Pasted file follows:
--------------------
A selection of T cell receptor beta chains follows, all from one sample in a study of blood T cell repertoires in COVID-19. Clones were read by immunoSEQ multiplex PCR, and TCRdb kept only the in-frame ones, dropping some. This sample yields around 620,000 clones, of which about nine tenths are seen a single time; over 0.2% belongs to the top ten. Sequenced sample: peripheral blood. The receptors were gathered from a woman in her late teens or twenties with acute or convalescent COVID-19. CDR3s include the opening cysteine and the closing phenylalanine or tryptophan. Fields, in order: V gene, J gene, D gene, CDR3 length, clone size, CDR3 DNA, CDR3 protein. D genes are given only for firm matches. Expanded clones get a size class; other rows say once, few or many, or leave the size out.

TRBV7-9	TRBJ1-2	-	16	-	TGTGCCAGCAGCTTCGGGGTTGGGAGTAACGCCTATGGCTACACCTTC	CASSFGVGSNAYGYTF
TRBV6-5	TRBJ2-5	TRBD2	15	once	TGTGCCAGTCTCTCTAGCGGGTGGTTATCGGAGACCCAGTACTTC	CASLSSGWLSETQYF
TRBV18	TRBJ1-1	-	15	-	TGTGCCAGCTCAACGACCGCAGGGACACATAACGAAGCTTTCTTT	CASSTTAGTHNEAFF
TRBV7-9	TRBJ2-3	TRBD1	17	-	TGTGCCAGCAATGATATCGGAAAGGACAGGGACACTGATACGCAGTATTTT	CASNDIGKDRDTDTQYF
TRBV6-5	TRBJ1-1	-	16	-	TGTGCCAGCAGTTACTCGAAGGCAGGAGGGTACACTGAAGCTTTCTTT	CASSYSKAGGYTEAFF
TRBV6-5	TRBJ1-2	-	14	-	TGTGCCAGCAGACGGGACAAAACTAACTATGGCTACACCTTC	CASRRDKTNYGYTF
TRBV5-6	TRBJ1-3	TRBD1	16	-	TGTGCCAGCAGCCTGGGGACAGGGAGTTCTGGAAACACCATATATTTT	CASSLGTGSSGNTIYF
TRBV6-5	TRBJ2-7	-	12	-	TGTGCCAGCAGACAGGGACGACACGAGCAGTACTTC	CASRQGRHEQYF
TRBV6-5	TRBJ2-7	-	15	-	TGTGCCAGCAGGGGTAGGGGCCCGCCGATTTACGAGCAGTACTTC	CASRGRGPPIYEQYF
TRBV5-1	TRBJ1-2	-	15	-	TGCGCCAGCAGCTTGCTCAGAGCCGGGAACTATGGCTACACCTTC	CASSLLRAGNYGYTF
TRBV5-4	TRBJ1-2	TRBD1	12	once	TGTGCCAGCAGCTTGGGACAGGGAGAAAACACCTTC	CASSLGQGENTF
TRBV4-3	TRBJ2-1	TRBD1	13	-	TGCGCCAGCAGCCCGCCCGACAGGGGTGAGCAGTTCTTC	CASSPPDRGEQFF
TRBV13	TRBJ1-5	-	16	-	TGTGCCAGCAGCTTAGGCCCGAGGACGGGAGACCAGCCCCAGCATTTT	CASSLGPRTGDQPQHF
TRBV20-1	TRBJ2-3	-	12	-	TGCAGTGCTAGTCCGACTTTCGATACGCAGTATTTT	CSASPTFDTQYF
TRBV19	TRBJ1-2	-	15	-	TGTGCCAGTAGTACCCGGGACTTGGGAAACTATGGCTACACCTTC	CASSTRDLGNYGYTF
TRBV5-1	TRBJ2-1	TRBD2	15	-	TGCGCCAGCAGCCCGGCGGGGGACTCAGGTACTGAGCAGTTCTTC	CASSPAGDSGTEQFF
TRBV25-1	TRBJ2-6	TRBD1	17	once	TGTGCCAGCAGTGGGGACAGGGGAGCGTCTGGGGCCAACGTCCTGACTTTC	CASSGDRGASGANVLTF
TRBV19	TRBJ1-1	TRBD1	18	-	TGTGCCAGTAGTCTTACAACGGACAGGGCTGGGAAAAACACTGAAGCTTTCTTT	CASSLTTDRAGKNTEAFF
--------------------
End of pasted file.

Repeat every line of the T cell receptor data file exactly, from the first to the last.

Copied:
A selection of T cell receptor beta chains follows, all from one sample in a study of blood T cell repertoires in COVID-19. Clones were read by immunoSEQ multiplex PCR, and TCRdb kept only the in-frame ones, dropping some. This sample yields around 620,000 clones, of which about nine tenths are seen a single time; over 0.2% belongs to the top ten. Sequenced sample: peripheral blood. The receptors were gathered from a woman in her late teens or twenties with acute or convalescent COVID-19. CDR3s include the opening cysteine and the closing phenylalanine or tryptophan. Fields, in order: V gene, J gene, D gene, CDR3 length, clone size, CDR3 DNA, CDR3 protein. D genes are given only for firm matches. Expanded clones get a size class; other rows say once, few or many, or leave the size out.

TRBV7-9	TRBJ1-2	-	16	-	TGTGCCAGCAGCTTCGGGGTTGGGAGTAACGCCTATGGCTACACCTTC	CASSFGVGSNAYGYTF
TRBV6-5	TRBJ2-5	TRBD2	15	once	TGTGCCAGTCTCTCTAGCGGGTGGTTATCGGAGACCCAGTACTTC	CASLSSGWLSETQYF
TRBV18	TRBJ1-1	-	15	-	TGTGCCAGCTCAACGACCGCAGGGACACATAACGAAGCTTTCTTT	CASSTTAGTHNEAFF
TRBV7-9	TRBJ2-3	TRBD1	17	-	TGTGCCAGCAATGATATCGGAAAGGACAGGGACACTGATACGCAGTATTTT	CASNDIGKDRDTDTQYF
TRBV6-5	TRBJ1-1	-	16	-	TGTGCCAGCAGTTACTCGAAGGCAGGAGGGTACACTGAAGCTTTCTTT	CASSYSKAGGYTEAFF
TRBV6-5	TRBJ1-2	-	14	-	TGTGCCAGCAGACGGGACAAAACTAACTATGGCTACACCTTC	CASRRDKTNYGYTF
TRBV5-6	TRBJ1-3	TRBD1	16	-	TGTGCCAGCAGCCTGGGGACAGGGAGTTCTGGAAACACCATATATTTT	CASSLGTGSSGNTIYF
TRBV6-5	TRBJ2-7	-	12	-	TGTGCCAGCAGACAGGGACGACACGAGCAGTACTTC	CASRQGRHEQYF
TRBV6-5	TRBJ2-7	-	15	-	TGTGCCAGCAGGGGTAGGGGCCCGCCGATTTACGAGCAGTACTTC	CASRGRGPPIYEQYF
TRBV5-1	TRBJ1-2	-	15	-	TGCGCCAGCAGCTTGCTCAGAGCCGGGAACTATGGCTACACCTTC	CASSLLRAGNYGYTF
TRBV5-4	TRBJ1-2	TRBD1	12	once	TGTGCCAGCAGCTTGGGACAGGGAGAAAACACCTTC	CASSLGQGENTF
TRBV4-3	TRBJ2-1	TRBD1	13	-	TGCGCCAGCAGCCCGCCCGACAGGGGTGAGCAGTTCTTC	CASSPPDRGEQFF
TRBV13	TRBJ1-5	-	16	-	TGTGCCAGCAGCTTAGGCCCGAGGACGGGAGACCAGCCCCAGCATTTT	CASSLGPRTGDQPQHF
TRBV20-1	TRBJ2-3	-	12	-	TGCAGTGCTAGTCCGACTTTCGATACGCAGTATTTT	CSASPTFDTQYF
TRBV19	TRBJ1-2	-	15	-	TGTGCCAGTAGTACCCGGGACTTGGGAAACTATGGCTACACCTTC	CASSTRDLGNYGYTF
TRBV5-1	TRBJ2-1	TRBD2	15	-	TGCGCCAGCAGCCCGGCGGGGGACTCAGGTACTGAGCAGTTCTTC	CASSPAGDSGTEQFF
TRBV25-1	TRBJ2-6	TRBD1	17	once	TGTGCCAGCAGTGGGGACAGGGGAGCGTCTGGGGCCAACGTCCTGACTTTC	CASSGDRGASGANVLTF
TRBV19	TRBJ1-1	TRBD1	18	-	TGTGCCAGTAGTCTTACAACGGACAGGGCTGGGAAAAACACTGAAGCTTTCTTT	CASSLTTDRAGKNTEAFF